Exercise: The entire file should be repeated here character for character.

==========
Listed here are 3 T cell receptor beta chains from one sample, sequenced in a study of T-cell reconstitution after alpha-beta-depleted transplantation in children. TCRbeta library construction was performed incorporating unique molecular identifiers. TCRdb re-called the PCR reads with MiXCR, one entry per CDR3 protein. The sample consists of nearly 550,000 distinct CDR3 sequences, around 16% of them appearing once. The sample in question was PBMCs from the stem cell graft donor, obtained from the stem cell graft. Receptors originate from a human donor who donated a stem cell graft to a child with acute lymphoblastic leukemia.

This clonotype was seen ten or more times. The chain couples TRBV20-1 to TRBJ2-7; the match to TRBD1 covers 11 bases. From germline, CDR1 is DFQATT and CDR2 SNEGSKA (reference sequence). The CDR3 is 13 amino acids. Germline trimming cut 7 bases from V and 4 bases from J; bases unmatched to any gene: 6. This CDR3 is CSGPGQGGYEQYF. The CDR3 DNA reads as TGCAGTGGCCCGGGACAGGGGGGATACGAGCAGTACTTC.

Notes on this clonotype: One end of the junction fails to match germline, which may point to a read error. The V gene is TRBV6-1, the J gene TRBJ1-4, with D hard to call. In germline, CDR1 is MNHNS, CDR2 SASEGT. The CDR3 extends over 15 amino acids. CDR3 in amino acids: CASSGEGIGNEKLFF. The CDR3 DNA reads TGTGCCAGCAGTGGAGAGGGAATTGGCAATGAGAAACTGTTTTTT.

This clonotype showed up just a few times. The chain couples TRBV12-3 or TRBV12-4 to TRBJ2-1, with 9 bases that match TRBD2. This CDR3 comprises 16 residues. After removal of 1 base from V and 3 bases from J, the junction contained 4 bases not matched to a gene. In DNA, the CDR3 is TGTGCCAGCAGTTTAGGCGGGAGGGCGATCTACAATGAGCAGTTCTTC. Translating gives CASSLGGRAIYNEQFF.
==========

Listed here are 3 T cell receptor beta chains from one sample, sequenced in a study of T-cell reconstitution after alpha-beta-depleted transplantation in children. TCRbeta library construction was performed incorporating unique molecular identifiers. TCRdb re-called the PCR reads with MiXCR, one entry per CDR3 protein. The sample consists of nearly 550,000 distinct CDR3 sequences, around 16% of them appearing once. The sample in question was PBMCs from the stem cell graft donor, obtained from the stem cell graft. Receptors originate from a human donor who donated a stem cell graft to a child with acute lymphoblastic leukemia.

This clonotype was seen ten or more times. The chain couples TRBV20-1 to TRBJ2-7; the match to TRBD1 covers 11 bases. From germline, CDR1 is DFQATT and CDR2 SNEGSKA (reference sequence). The CDR3 is 13 amino acids. Germline trimming cut 7 bases from V and 4 bases from J; bases unmatched to any gene: 6. This CDR3 is CSGPGQGGYEQYF. The CDR3 DNA reads as TGCAGTGGCCCGGGACAGGGGGGATACGAGCAGTACTTC.

Notes on this clonotype: One end of the junction fails to match germline, which may point to a read error. The V gene is TRBV6-1, the J gene TRBJ1-4, with D hard to call. In germline, CDR1 is MNHNS, CDR2 SASEGT. The CDR3 extends over 15 amino acids. CDR3 in amino acids: CASSGEGIGNEKLFF. The CDR3 DNA reads TGTGCCAGCAGTGGAGAGGGAATTGGCAATGAGAAACTGTTTTTT.

This clonotype showed up just a few times. The chain couples TRBV12-3 or TRBV12-4 to TRBJ2-1, with 9 bases that match TRBD2. This CDR3 comprises 16 residues. After removal of 1 base from V and 3 bases from J, the junction contained 4 bases not matched to a gene. In DNA, the CDR3 is TGTGCCAGCAGTTTAGGCGGGAGGGCGATCTACAATGAGCAGTTCTTC. Translating gives CASSLGGRAIYNEQFF.